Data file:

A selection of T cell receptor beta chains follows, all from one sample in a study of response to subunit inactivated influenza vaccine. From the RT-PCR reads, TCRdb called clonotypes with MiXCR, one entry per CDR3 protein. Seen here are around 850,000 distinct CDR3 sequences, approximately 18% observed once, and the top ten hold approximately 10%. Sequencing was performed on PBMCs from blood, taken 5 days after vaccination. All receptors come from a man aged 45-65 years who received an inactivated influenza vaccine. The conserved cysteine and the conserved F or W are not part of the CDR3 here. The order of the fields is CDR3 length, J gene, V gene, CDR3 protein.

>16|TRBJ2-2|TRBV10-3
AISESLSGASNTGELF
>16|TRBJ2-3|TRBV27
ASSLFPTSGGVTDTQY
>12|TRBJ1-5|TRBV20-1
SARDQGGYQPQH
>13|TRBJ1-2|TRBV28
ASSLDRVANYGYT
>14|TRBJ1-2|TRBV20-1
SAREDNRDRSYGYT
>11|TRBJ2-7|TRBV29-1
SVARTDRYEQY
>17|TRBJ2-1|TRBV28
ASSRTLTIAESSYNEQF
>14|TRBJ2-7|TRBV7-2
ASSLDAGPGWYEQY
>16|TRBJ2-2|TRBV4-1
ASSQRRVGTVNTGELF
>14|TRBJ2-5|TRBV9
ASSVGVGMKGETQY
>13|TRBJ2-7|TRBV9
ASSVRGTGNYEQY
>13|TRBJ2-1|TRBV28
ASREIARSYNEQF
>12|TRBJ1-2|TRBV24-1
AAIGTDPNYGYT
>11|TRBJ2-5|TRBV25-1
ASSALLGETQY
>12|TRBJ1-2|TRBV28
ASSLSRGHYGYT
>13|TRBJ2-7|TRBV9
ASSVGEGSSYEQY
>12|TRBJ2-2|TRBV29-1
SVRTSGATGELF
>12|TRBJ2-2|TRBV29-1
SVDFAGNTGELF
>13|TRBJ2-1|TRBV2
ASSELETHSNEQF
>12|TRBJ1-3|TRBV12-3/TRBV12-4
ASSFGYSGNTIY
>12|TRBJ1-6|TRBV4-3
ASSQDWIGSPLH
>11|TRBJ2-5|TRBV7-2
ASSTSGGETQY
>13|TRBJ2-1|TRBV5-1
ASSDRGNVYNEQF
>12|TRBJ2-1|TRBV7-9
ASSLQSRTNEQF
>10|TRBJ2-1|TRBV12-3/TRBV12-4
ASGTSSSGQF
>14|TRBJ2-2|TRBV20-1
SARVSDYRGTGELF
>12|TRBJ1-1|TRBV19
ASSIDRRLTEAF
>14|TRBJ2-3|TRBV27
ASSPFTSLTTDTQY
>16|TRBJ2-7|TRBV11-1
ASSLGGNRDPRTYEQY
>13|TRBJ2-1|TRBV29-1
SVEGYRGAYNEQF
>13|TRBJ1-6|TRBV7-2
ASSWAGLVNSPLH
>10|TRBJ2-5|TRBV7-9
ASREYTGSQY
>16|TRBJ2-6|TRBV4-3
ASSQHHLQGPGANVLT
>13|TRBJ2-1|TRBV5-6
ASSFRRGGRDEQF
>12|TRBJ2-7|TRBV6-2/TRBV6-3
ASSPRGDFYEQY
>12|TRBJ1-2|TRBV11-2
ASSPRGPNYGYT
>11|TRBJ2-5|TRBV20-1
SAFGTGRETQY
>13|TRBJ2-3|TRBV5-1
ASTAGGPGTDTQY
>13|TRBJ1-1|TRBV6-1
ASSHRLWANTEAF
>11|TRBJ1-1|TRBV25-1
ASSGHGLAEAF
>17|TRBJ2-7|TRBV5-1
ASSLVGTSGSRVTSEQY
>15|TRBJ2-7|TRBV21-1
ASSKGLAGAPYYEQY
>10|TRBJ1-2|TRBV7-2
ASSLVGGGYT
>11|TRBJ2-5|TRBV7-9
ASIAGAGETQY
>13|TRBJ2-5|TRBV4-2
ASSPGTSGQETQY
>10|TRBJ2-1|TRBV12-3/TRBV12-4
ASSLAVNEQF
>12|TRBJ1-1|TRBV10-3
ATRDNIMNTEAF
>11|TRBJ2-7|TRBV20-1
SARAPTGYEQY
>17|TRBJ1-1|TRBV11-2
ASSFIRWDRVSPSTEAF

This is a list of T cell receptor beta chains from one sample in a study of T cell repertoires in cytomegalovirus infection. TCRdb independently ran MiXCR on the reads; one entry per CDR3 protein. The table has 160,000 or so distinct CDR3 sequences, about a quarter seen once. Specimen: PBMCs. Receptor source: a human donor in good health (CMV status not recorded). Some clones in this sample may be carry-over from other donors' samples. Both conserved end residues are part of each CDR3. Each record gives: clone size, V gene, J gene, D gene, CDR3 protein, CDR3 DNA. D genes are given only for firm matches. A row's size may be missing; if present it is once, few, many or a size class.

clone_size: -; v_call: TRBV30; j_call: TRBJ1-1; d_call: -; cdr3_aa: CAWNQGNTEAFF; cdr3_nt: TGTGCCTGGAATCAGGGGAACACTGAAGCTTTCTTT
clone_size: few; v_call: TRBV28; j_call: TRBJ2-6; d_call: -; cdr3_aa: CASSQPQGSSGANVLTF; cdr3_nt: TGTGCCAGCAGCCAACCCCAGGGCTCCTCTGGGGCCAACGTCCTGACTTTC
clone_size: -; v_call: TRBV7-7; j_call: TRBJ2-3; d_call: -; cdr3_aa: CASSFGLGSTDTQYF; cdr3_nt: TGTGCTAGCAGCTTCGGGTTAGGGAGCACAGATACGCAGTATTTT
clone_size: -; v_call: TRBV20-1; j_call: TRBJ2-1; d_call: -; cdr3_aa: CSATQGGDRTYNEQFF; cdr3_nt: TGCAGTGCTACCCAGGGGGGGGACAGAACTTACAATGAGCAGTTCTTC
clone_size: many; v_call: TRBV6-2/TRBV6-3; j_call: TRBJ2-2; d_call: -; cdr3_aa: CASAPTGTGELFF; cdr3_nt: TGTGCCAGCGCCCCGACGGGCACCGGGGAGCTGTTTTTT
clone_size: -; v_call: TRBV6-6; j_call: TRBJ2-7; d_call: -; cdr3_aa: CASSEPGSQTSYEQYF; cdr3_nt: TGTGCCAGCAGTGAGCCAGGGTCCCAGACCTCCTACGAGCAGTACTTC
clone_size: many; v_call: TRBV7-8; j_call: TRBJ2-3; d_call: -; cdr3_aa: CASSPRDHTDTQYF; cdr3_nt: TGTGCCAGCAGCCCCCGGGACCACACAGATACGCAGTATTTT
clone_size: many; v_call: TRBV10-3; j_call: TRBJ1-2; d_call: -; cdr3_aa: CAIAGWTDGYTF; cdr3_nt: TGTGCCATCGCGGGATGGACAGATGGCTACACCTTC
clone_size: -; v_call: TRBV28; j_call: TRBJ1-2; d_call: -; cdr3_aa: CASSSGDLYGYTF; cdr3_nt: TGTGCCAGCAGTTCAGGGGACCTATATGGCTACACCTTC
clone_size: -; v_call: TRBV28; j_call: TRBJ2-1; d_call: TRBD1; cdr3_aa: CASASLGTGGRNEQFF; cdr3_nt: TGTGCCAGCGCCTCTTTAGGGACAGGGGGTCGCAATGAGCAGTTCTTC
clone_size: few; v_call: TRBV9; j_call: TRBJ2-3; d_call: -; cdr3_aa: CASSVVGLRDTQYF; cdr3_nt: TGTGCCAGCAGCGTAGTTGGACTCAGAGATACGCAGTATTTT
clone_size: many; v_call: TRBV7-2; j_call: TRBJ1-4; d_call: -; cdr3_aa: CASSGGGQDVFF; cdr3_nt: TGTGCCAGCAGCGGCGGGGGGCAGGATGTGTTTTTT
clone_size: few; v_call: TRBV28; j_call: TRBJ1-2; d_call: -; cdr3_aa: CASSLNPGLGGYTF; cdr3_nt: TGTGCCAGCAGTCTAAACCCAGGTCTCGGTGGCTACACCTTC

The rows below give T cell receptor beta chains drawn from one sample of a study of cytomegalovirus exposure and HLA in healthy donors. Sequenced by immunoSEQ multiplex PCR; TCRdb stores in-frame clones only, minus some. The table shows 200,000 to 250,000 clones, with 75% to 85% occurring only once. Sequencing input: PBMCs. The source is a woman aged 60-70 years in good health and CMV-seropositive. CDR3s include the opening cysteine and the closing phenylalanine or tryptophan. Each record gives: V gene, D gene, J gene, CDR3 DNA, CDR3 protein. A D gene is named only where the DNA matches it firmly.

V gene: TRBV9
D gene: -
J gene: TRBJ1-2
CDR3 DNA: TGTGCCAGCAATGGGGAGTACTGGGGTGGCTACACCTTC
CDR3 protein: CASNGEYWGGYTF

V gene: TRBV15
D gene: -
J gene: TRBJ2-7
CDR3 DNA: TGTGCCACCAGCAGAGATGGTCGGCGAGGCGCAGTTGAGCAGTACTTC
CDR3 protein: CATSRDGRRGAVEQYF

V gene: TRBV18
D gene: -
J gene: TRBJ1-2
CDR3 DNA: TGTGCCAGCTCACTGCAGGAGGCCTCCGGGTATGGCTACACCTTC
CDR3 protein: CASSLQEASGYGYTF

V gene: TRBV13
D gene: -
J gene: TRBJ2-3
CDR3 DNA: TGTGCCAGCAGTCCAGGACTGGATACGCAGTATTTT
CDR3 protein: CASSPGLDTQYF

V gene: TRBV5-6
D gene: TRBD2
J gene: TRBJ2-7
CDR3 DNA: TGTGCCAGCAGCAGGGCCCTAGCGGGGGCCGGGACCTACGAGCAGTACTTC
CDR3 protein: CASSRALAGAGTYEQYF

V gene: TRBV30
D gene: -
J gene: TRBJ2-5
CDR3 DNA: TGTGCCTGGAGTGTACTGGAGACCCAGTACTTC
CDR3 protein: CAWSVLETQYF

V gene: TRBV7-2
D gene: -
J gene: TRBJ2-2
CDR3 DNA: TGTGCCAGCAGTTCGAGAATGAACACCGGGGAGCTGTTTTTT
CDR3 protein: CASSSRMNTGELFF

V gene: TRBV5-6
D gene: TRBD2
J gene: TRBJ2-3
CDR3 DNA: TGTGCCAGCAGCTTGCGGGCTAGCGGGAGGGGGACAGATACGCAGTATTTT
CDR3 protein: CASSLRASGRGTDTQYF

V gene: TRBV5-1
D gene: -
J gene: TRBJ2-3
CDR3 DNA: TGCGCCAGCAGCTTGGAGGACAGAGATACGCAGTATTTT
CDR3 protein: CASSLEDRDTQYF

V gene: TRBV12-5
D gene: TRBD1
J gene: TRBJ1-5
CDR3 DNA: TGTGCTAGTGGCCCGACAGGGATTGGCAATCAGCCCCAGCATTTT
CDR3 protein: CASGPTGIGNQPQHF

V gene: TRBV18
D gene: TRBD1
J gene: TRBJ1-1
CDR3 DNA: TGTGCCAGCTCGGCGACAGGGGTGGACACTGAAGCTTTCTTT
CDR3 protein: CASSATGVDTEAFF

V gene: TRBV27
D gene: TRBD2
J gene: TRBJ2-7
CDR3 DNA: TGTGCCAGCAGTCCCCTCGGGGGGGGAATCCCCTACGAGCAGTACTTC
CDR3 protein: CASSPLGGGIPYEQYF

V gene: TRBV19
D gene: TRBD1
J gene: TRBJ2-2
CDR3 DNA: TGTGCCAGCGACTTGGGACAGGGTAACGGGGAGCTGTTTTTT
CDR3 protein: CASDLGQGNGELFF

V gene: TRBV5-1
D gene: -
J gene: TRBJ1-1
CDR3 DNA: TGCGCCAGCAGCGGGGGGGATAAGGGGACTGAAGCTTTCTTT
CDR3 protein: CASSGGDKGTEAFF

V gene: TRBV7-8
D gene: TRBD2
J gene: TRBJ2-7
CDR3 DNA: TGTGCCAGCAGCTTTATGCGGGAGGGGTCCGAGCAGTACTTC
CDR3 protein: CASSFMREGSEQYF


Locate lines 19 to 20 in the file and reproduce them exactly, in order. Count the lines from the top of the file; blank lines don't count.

ASSQRRVGTVNTGELF
>14|TRBJ2-5|TRBV9